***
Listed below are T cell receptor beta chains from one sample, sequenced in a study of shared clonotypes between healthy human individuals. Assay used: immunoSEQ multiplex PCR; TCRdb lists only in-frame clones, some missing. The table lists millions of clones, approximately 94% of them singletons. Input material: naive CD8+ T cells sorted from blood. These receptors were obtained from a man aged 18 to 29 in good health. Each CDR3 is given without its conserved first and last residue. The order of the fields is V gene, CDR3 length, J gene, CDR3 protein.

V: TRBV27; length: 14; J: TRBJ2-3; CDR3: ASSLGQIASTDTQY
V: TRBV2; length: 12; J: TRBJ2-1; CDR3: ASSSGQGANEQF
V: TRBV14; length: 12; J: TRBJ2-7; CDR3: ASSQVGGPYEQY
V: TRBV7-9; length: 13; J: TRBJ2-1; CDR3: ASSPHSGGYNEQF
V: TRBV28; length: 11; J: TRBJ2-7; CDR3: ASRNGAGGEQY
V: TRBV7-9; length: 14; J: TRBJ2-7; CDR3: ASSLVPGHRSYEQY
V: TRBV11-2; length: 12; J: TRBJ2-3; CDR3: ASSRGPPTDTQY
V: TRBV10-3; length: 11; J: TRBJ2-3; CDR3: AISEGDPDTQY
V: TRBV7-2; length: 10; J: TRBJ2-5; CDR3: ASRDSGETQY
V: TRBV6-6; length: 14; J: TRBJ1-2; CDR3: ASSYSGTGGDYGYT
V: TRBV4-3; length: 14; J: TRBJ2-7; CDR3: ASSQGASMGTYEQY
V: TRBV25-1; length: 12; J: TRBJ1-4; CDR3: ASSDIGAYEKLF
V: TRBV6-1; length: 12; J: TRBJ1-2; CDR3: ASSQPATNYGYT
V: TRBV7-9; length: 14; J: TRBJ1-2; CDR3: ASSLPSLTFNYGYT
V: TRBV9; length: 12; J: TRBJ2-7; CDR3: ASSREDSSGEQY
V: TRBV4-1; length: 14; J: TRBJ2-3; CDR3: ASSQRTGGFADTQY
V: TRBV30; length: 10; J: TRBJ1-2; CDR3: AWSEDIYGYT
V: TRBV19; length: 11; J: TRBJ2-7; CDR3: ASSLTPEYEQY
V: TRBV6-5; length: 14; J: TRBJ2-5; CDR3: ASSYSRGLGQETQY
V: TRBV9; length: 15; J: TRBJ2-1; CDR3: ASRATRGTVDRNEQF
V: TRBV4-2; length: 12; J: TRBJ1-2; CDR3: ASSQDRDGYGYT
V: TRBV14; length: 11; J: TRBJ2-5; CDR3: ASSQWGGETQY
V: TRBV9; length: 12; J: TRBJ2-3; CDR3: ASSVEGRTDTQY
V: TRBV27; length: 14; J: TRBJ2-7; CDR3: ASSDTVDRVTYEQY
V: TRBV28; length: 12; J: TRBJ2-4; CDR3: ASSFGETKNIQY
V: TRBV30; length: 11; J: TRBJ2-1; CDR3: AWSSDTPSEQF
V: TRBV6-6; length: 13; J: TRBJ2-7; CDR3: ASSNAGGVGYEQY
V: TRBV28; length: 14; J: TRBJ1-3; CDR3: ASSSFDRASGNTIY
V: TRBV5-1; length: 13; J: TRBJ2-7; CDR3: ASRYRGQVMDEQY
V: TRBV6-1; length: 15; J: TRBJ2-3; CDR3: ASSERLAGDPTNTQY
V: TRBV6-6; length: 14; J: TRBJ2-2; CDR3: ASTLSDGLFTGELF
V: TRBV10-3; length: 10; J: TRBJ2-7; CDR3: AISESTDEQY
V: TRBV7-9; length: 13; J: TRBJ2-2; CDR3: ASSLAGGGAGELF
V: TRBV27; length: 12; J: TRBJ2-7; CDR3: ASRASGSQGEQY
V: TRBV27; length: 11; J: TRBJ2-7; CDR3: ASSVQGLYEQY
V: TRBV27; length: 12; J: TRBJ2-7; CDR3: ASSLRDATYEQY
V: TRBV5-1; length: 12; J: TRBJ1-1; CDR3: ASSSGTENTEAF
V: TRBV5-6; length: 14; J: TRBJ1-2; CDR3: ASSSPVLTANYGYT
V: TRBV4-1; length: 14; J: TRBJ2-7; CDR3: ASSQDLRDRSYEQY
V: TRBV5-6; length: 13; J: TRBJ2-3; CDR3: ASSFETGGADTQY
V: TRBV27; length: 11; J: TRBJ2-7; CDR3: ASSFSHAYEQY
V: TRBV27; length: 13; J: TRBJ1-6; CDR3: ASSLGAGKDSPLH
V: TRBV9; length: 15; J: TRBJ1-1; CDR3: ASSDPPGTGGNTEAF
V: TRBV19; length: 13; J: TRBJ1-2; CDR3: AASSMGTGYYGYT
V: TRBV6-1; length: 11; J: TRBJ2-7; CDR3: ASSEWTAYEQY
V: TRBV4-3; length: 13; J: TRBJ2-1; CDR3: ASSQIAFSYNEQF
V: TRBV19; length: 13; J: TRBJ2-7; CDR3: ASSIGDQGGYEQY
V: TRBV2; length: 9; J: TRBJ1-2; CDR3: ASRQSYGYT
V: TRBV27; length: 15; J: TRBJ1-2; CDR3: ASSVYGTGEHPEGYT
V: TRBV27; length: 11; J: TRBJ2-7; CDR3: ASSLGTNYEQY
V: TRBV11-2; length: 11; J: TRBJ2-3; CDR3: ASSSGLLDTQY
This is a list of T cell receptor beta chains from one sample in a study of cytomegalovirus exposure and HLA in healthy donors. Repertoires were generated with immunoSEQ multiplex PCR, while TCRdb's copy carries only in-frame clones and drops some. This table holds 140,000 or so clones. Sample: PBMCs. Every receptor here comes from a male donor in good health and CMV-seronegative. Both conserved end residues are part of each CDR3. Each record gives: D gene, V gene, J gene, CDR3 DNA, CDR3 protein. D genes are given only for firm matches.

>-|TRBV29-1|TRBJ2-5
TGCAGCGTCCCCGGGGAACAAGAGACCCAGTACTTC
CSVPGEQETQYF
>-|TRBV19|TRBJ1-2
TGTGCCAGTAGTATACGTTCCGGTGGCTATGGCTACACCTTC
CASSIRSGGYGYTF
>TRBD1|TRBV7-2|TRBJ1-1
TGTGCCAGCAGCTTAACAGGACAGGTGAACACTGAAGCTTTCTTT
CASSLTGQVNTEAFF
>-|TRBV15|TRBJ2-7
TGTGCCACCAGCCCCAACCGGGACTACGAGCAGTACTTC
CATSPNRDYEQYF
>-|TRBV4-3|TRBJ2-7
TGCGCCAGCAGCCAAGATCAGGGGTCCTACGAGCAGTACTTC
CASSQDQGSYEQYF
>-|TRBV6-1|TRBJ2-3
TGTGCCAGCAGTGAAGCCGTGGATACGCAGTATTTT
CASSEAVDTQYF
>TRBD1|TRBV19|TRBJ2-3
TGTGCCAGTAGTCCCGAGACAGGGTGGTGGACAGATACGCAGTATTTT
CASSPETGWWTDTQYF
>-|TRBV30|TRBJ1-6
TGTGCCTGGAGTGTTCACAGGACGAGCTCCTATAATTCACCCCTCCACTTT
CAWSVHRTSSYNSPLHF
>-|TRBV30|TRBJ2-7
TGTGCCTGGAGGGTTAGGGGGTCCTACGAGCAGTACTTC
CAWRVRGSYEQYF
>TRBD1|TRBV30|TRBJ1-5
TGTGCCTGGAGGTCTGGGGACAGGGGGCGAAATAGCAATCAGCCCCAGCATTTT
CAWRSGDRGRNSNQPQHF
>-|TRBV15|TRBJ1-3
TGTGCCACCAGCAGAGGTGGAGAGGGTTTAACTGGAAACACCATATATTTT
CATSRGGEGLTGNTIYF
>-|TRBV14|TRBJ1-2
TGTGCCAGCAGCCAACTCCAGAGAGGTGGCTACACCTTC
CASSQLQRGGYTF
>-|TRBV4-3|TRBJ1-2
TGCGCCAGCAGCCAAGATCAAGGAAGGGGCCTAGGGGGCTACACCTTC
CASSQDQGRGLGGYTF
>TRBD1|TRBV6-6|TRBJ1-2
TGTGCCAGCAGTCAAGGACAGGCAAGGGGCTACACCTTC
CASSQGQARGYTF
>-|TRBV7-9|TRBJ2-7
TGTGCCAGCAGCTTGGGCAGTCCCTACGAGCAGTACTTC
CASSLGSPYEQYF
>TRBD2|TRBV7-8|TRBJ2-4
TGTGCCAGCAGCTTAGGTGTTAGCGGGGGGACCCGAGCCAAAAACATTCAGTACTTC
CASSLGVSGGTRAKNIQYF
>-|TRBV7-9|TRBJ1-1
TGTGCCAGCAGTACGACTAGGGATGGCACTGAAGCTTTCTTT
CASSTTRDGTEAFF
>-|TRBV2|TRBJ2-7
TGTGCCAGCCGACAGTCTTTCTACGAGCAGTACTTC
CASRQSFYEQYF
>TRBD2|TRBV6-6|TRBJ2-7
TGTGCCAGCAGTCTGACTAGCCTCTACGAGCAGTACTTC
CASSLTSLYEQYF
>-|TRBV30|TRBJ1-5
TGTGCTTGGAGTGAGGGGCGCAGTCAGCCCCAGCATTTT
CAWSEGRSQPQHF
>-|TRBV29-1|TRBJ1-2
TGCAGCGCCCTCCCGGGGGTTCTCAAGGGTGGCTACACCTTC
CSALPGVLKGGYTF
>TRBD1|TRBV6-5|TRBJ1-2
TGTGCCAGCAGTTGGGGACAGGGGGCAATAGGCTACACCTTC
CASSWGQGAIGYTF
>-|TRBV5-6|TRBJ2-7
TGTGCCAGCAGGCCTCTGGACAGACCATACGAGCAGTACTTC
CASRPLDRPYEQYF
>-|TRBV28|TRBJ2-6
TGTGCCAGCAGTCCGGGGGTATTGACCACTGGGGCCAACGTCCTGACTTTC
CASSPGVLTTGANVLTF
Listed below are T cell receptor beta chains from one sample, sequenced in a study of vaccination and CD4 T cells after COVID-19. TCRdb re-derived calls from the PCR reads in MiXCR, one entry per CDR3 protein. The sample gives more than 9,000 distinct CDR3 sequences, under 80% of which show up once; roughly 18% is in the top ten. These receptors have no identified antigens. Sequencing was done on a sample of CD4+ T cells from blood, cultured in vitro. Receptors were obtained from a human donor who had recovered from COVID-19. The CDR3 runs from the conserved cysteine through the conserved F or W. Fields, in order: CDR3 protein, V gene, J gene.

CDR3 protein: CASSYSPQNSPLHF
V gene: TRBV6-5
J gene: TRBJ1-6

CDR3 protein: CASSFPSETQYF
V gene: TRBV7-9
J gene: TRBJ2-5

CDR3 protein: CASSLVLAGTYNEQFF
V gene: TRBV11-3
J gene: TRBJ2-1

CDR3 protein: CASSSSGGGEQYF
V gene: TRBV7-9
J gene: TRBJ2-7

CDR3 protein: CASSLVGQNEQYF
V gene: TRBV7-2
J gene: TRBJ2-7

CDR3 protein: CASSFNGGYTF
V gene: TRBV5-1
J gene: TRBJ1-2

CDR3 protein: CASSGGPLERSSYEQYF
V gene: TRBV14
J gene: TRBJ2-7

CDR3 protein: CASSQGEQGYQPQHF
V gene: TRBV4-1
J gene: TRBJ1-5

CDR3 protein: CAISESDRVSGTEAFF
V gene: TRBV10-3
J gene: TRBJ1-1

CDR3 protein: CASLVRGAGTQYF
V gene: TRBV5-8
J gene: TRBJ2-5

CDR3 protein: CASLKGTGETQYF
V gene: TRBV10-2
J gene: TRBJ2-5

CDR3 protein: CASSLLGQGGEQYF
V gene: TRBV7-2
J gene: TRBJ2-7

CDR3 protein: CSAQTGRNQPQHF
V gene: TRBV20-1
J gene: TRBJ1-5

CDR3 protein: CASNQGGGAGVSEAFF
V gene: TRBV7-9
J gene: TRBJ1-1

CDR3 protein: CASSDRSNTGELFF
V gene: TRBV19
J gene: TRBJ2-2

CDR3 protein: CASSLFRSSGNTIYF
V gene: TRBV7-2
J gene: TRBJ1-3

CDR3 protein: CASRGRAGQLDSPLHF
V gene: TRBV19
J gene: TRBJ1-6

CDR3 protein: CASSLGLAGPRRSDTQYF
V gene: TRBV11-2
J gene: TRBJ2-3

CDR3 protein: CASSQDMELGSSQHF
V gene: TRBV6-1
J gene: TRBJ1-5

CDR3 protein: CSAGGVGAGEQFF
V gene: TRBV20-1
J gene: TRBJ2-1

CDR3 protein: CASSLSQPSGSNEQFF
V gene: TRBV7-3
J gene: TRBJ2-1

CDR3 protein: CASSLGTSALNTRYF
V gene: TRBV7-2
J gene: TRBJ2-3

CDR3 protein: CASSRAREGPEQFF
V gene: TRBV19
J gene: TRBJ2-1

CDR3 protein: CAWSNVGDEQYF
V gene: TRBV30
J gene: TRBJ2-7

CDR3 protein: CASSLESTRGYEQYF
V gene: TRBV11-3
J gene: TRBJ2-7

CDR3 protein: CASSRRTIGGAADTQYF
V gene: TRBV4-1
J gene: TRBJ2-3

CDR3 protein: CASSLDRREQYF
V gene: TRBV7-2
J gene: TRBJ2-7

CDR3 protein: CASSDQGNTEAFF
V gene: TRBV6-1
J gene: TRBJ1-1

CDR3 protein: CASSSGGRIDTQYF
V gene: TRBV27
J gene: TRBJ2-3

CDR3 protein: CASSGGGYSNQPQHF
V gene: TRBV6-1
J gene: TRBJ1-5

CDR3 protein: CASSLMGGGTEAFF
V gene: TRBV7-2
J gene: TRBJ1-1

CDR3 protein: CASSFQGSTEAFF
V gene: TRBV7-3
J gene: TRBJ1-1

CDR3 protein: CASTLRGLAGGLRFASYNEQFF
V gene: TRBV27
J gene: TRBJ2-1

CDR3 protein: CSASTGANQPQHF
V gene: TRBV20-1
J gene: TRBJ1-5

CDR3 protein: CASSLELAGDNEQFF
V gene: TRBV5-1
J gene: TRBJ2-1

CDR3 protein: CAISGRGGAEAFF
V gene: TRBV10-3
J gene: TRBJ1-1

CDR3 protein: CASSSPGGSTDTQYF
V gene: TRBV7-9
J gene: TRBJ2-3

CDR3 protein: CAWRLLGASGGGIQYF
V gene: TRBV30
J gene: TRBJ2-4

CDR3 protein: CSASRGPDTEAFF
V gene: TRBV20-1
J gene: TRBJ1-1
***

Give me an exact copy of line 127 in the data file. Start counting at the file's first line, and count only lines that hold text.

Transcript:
CDR3 protein: CASSYSPQNSPLHF